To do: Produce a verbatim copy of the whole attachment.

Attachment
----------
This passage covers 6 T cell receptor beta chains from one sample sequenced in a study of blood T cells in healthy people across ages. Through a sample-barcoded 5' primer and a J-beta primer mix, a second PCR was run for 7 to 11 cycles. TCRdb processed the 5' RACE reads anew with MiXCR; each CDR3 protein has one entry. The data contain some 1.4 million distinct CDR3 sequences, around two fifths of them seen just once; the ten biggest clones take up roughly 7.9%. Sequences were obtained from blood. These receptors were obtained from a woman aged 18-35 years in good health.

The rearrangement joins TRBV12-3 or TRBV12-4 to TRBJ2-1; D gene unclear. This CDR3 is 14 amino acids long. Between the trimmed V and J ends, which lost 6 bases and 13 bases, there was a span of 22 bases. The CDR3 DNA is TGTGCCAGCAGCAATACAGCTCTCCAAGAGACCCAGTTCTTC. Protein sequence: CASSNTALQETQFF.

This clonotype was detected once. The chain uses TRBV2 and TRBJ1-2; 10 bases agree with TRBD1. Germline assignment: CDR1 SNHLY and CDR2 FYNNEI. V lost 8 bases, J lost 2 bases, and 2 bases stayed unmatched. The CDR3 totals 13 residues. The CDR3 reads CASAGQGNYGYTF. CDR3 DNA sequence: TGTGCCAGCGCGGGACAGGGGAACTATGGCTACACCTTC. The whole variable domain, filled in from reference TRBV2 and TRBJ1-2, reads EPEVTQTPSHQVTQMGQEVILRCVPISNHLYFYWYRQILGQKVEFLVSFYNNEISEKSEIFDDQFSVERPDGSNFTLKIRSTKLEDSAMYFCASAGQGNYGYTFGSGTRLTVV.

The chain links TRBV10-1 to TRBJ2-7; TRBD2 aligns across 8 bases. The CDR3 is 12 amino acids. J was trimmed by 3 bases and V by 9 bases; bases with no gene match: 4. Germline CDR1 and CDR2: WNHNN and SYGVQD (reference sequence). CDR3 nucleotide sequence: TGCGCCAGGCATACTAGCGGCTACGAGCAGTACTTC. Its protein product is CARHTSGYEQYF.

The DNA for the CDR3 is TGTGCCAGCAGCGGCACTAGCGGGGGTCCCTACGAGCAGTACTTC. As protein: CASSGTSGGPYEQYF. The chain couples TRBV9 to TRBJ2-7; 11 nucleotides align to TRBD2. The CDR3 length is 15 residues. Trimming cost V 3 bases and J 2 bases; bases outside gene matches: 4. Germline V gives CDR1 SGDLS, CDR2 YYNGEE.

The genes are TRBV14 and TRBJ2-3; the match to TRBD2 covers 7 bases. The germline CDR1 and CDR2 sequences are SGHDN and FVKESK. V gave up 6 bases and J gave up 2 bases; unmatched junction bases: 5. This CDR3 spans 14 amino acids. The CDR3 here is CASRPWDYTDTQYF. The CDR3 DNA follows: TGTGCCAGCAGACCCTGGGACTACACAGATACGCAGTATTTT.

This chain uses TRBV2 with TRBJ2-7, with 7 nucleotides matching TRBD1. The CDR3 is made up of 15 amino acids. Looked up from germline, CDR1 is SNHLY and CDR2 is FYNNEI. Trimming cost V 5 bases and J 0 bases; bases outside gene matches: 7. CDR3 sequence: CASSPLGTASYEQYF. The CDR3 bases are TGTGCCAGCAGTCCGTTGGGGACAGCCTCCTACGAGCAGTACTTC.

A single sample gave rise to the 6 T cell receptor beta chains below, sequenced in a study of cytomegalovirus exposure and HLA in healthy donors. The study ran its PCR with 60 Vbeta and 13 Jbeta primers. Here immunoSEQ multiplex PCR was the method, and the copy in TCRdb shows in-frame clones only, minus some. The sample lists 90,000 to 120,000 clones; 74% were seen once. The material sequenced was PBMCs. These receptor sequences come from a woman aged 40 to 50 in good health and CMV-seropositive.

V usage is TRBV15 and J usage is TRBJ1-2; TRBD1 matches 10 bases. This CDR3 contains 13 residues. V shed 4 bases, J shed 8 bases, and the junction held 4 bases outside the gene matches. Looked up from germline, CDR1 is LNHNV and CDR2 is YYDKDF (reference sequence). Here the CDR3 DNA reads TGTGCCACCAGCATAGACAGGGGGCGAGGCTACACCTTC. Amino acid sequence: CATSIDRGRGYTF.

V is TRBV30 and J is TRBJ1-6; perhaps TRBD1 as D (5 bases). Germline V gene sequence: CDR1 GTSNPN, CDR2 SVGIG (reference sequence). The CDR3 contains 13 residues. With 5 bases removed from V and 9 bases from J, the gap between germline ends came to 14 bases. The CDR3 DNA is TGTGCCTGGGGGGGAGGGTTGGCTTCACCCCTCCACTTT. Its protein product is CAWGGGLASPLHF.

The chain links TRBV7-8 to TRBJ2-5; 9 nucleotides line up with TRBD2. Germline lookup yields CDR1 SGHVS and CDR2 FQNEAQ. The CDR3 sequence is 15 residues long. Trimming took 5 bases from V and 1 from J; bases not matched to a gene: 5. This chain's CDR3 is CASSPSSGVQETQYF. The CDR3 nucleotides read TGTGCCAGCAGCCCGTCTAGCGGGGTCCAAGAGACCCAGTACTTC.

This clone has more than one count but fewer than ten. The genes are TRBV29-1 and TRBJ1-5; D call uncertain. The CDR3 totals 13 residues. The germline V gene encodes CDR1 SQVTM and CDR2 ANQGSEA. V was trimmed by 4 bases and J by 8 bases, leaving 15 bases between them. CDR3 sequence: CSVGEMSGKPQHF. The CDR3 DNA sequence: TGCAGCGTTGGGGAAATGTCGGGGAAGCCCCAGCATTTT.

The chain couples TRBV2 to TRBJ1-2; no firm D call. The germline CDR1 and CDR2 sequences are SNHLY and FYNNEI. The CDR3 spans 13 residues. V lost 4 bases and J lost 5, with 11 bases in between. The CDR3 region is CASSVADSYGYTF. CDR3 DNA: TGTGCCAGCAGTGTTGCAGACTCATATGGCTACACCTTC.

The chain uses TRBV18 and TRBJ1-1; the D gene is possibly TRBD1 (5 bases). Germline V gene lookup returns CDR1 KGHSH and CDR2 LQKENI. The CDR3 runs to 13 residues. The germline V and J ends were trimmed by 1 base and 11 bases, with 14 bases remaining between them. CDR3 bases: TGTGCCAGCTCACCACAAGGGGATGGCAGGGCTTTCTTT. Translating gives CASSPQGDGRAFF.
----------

This passage covers 6 T cell receptor beta chains from one sample sequenced in a study of blood T cells in healthy people across ages. Through a sample-barcoded 5' primer and a J-beta primer mix, a second PCR was run for 7 to 11 cycles. TCRdb processed the 5' RACE reads anew with MiXCR; each CDR3 protein has one entry. The data contain some 1.4 million distinct CDR3 sequences, around two fifths of them seen just once; the ten biggest clones take up roughly 7.9%. Sequences were obtained from blood. These receptors were obtained from a woman aged 18-35 years in good health.

The rearrangement joins TRBV12-3 or TRBV12-4 to TRBJ2-1; D gene unclear. This CDR3 is 14 amino acids long. Between the trimmed V and J ends, which lost 6 bases and 13 bases, there was a span of 22 bases. The CDR3 DNA is TGTGCCAGCAGCAATACAGCTCTCCAAGAGACCCAGTTCTTC. Protein sequence: CASSNTALQETQFF.

This clonotype was detected once. The chain uses TRBV2 and TRBJ1-2; 10 bases agree with TRBD1. Germline assignment: CDR1 SNHLY and CDR2 FYNNEI. V lost 8 bases, J lost 2 bases, and 2 bases stayed unmatched. The CDR3 totals 13 residues. The CDR3 reads CASAGQGNYGYTF. CDR3 DNA sequence: TGTGCCAGCGCGGGACAGGGGAACTATGGCTACACCTTC. The whole variable domain, filled in from reference TRBV2 and TRBJ1-2, reads EPEVTQTPSHQVTQMGQEVILRCVPISNHLYFYWYRQILGQKVEFLVSFYNNEISEKSEIFDDQFSVERPDGSNFTLKIRSTKLEDSAMYFCASAGQGNYGYTFGSGTRLTVV.

The chain links TRBV10-1 to TRBJ2-7; TRBD2 aligns across 8 bases. The CDR3 is 12 amino acids. J was trimmed by 3 bases and V by 9 bases; bases with no gene match: 4. Germline CDR1 and CDR2: WNHNN and SYGVQD (reference sequence). CDR3 nucleotide sequence: TGCGCCAGGCATACTAGCGGCTACGAGCAGTACTTC. Its protein product is CARHTSGYEQYF.

The DNA for the CDR3 is TGTGCCAGCAGCGGCACTAGCGGGGGTCCCTACGAGCAGTACTTC. As protein: CASSGTSGGPYEQYF. The chain couples TRBV9 to TRBJ2-7; 11 nucleotides align to TRBD2. The CDR3 length is 15 residues. Trimming cost V 3 bases and J 2 bases; bases outside gene matches: 4. Germline V gives CDR1 SGDLS, CDR2 YYNGEE.

The genes are TRBV14 and TRBJ2-3; the match to TRBD2 covers 7 bases. The germline CDR1 and CDR2 sequences are SGHDN and FVKESK. V gave up 6 bases and J gave up 2 bases; unmatched junction bases: 5. This CDR3 spans 14 amino acids. The CDR3 here is CASRPWDYTDTQYF. The CDR3 DNA follows: TGTGCCAGCAGACCCTGGGACTACACAGATACGCAGTATTTT.

This chain uses TRBV2 with TRBJ2-7, with 7 nucleotides matching TRBD1. The CDR3 is made up of 15 amino acids. Looked up from germline, CDR1 is SNHLY and CDR2 is FYNNEI. Trimming cost V 5 bases and J 0 bases; bases outside gene matches: 7. CDR3 sequence: CASSPLGTASYEQYF. The CDR3 bases are TGTGCCAGCAGTCCGTTGGGGACAGCCTCCTACGAGCAGTACTTC.

A single sample gave rise to the 6 T cell receptor beta chains below, sequenced in a study of cytomegalovirus exposure and HLA in healthy donors. The study ran its PCR with 60 Vbeta and 13 Jbeta primers. Here immunoSEQ multiplex PCR was the method, and the copy in TCRdb shows in-frame clones only, minus some. The sample lists 90,000 to 120,000 clones; 74% were seen once. The material sequenced was PBMCs. These receptor sequences come from a woman aged 40 to 50 in good health and CMV-seropositive.

V usage is TRBV15 and J usage is TRBJ1-2; TRBD1 matches 10 bases. This CDR3 contains 13 residues. V shed 4 bases, J shed 8 bases, and the junction held 4 bases outside the gene matches. Looked up from germline, CDR1 is LNHNV and CDR2 is YYDKDF (reference sequence). Here the CDR3 DNA reads TGTGCCACCAGCATAGACAGGGGGCGAGGCTACACCTTC. Amino acid sequence: CATSIDRGRGYTF.

V is TRBV30 and J is TRBJ1-6; perhaps TRBD1 as D (5 bases). Germline V gene sequence: CDR1 GTSNPN, CDR2 SVGIG (reference sequence). The CDR3 contains 13 residues. With 5 bases removed from V and 9 bases from J, the gap between germline ends came to 14 bases. The CDR3 DNA is TGTGCCTGGGGGGGAGGGTTGGCTTCACCCCTCCACTTT. Its protein product is CAWGGGLASPLHF.

The chain links TRBV7-8 to TRBJ2-5; 9 nucleotides line up with TRBD2. Germline lookup yields CDR1 SGHVS and CDR2 FQNEAQ. The CDR3 sequence is 15 residues long. Trimming took 5 bases from V and 1 from J; bases not matched to a gene: 5. This chain's CDR3 is CASSPSSGVQETQYF. The CDR3 nucleotides read TGTGCCAGCAGCCCGTCTAGCGGGGTCCAAGAGACCCAGTACTTC.

This clone has more than one count but fewer than ten. The genes are TRBV29-1 and TRBJ1-5; D call uncertain. The CDR3 totals 13 residues. The germline V gene encodes CDR1 SQVTM and CDR2 ANQGSEA. V was trimmed by 4 bases and J by 8 bases, leaving 15 bases between them. CDR3 sequence: CSVGEMSGKPQHF. The CDR3 DNA sequence: TGCAGCGTTGGGGAAATGTCGGGGAAGCCCCAGCATTTT.

The chain couples TRBV2 to TRBJ1-2; no firm D call. The germline CDR1 and CDR2 sequences are SNHLY and FYNNEI. The CDR3 spans 13 residues. V lost 4 bases and J lost 5, with 11 bases in between. The CDR3 region is CASSVADSYGYTF. CDR3 DNA: TGTGCCAGCAGTGTTGCAGACTCATATGGCTACACCTTC.

The chain uses TRBV18 and TRBJ1-1; the D gene is possibly TRBD1 (5 bases). Germline V gene lookup returns CDR1 KGHSH and CDR2 LQKENI. The CDR3 runs to 13 residues. The germline V and J ends were trimmed by 1 base and 11 bases, with 14 bases remaining between them. CDR3 bases: TGTGCCAGCTCACCACAAGGGGATGGCAGGGCTTTCTTT. Translating gives CASSPQGDGRAFF.